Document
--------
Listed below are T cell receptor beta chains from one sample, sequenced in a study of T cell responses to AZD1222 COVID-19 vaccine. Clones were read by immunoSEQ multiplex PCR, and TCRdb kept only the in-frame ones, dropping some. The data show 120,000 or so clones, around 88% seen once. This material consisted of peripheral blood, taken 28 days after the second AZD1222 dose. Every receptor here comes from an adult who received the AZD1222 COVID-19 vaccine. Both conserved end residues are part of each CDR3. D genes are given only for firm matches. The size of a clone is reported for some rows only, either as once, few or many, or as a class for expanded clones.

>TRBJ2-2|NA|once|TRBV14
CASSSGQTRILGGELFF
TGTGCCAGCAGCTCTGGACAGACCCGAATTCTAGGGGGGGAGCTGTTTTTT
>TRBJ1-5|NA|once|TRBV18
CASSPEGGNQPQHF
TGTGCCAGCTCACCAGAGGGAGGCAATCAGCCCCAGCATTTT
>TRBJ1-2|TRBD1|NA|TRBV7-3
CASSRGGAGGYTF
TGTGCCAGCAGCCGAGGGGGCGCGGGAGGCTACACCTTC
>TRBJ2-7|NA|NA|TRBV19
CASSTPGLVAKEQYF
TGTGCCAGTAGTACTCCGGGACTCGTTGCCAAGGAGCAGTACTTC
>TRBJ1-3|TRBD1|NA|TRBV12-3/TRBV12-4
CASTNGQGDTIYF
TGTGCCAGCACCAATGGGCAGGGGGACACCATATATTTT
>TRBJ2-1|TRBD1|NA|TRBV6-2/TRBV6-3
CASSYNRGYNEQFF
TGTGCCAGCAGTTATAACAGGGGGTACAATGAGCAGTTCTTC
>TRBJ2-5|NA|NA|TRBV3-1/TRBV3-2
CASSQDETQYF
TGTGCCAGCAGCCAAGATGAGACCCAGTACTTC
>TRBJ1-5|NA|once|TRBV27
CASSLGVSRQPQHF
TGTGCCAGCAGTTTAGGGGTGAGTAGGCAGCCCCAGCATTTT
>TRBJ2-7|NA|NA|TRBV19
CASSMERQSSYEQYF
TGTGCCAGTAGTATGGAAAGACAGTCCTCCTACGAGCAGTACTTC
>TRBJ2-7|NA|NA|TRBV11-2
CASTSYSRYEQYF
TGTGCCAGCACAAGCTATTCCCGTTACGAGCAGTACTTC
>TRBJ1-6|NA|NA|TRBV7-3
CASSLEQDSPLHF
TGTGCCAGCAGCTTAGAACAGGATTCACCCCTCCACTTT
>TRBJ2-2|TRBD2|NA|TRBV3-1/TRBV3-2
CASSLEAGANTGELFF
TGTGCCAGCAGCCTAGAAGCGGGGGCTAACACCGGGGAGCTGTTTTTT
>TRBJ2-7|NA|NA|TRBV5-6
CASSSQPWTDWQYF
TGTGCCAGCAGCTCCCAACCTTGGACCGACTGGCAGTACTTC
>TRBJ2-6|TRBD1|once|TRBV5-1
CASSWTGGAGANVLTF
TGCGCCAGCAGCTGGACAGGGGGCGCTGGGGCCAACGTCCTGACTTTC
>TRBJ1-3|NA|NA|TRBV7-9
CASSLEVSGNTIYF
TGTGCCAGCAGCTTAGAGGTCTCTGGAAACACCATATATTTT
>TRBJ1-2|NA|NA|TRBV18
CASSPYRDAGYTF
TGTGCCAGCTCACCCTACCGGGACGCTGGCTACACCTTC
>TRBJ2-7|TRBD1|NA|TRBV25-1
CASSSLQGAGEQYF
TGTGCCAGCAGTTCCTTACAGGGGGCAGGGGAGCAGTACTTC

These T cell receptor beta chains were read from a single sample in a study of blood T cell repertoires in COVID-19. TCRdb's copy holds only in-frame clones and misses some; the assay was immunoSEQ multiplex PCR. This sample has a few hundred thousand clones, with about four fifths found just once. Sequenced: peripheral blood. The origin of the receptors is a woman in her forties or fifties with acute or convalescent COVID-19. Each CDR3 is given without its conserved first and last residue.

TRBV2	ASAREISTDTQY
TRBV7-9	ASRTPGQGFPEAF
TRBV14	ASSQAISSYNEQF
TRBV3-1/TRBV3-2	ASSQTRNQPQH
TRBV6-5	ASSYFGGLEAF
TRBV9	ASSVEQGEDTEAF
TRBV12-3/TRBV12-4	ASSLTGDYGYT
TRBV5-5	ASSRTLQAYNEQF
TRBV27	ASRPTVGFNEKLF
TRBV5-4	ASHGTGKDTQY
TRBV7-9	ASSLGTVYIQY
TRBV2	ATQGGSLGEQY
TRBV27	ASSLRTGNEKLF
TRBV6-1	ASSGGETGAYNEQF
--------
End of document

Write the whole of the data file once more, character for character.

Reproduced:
Listed below are T cell receptor beta chains from one sample, sequenced in a study of T cell responses to AZD1222 COVID-19 vaccine. Clones were read by immunoSEQ multiplex PCR, and TCRdb kept only the in-frame ones, dropping some. The data show 120,000 or so clones, around 88% seen once. This material consisted of peripheral blood, taken 28 days after the second AZD1222 dose. Every receptor here comes from an adult who received the AZD1222 COVID-19 vaccine. Both conserved end residues are part of each CDR3. D genes are given only for firm matches. The size of a clone is reported for some rows only, either as once, few or many, or as a class for expanded clones.

>TRBJ2-2|NA|once|TRBV14
CASSSGQTRILGGELFF
TGTGCCAGCAGCTCTGGACAGACCCGAATTCTAGGGGGGGAGCTGTTTTTT
>TRBJ1-5|NA|once|TRBV18
CASSPEGGNQPQHF
TGTGCCAGCTCACCAGAGGGAGGCAATCAGCCCCAGCATTTT
>TRBJ1-2|TRBD1|NA|TRBV7-3
CASSRGGAGGYTF
TGTGCCAGCAGCCGAGGGGGCGCGGGAGGCTACACCTTC
>TRBJ2-7|NA|NA|TRBV19
CASSTPGLVAKEQYF
TGTGCCAGTAGTACTCCGGGACTCGTTGCCAAGGAGCAGTACTTC
>TRBJ1-3|TRBD1|NA|TRBV12-3/TRBV12-4
CASTNGQGDTIYF
TGTGCCAGCACCAATGGGCAGGGGGACACCATATATTTT
>TRBJ2-1|TRBD1|NA|TRBV6-2/TRBV6-3
CASSYNRGYNEQFF
TGTGCCAGCAGTTATAACAGGGGGTACAATGAGCAGTTCTTC
>TRBJ2-5|NA|NA|TRBV3-1/TRBV3-2
CASSQDETQYF
TGTGCCAGCAGCCAAGATGAGACCCAGTACTTC
>TRBJ1-5|NA|once|TRBV27
CASSLGVSRQPQHF
TGTGCCAGCAGTTTAGGGGTGAGTAGGCAGCCCCAGCATTTT
>TRBJ2-7|NA|NA|TRBV19
CASSMERQSSYEQYF
TGTGCCAGTAGTATGGAAAGACAGTCCTCCTACGAGCAGTACTTC
>TRBJ2-7|NA|NA|TRBV11-2
CASTSYSRYEQYF
TGTGCCAGCACAAGCTATTCCCGTTACGAGCAGTACTTC
>TRBJ1-6|NA|NA|TRBV7-3
CASSLEQDSPLHF
TGTGCCAGCAGCTTAGAACAGGATTCACCCCTCCACTTT
>TRBJ2-2|TRBD2|NA|TRBV3-1/TRBV3-2
CASSLEAGANTGELFF
TGTGCCAGCAGCCTAGAAGCGGGGGCTAACACCGGGGAGCTGTTTTTT
>TRBJ2-7|NA|NA|TRBV5-6
CASSSQPWTDWQYF
TGTGCCAGCAGCTCCCAACCTTGGACCGACTGGCAGTACTTC
>TRBJ2-6|TRBD1|once|TRBV5-1
CASSWTGGAGANVLTF
TGCGCCAGCAGCTGGACAGGGGGCGCTGGGGCCAACGTCCTGACTTTC
>TRBJ1-3|NA|NA|TRBV7-9
CASSLEVSGNTIYF
TGTGCCAGCAGCTTAGAGGTCTCTGGAAACACCATATATTTT
>TRBJ1-2|NA|NA|TRBV18
CASSPYRDAGYTF
TGTGCCAGCTCACCCTACCGGGACGCTGGCTACACCTTC
>TRBJ2-7|TRBD1|NA|TRBV25-1
CASSSLQGAGEQYF
TGTGCCAGCAGTTCCTTACAGGGGGCAGGGGAGCAGTACTTC

These T cell receptor beta chains were read from a single sample in a study of blood T cell repertoires in COVID-19. TCRdb's copy holds only in-frame clones and misses some; the assay was immunoSEQ multiplex PCR. This sample has a few hundred thousand clones, with about four fifths found just once. Sequenced: peripheral blood. The origin of the receptors is a woman in her forties or fifties with acute or convalescent COVID-19. Each CDR3 is given without its conserved first and last residue.

TRBV2	ASAREISTDTQY
TRBV7-9	ASRTPGQGFPEAF
TRBV14	ASSQAISSYNEQF
TRBV3-1/TRBV3-2	ASSQTRNQPQH
TRBV6-5	ASSYFGGLEAF
TRBV9	ASSVEQGEDTEAF
TRBV12-3/TRBV12-4	ASSLTGDYGYT
TRBV5-5	ASSRTLQAYNEQF
TRBV27	ASRPTVGFNEKLF
TRBV5-4	ASHGTGKDTQY
TRBV7-9	ASSLGTVYIQY
TRBV2	ATQGGSLGEQY
TRBV27	ASSLRTGNEKLF
TRBV6-1	ASSGGETGAYNEQF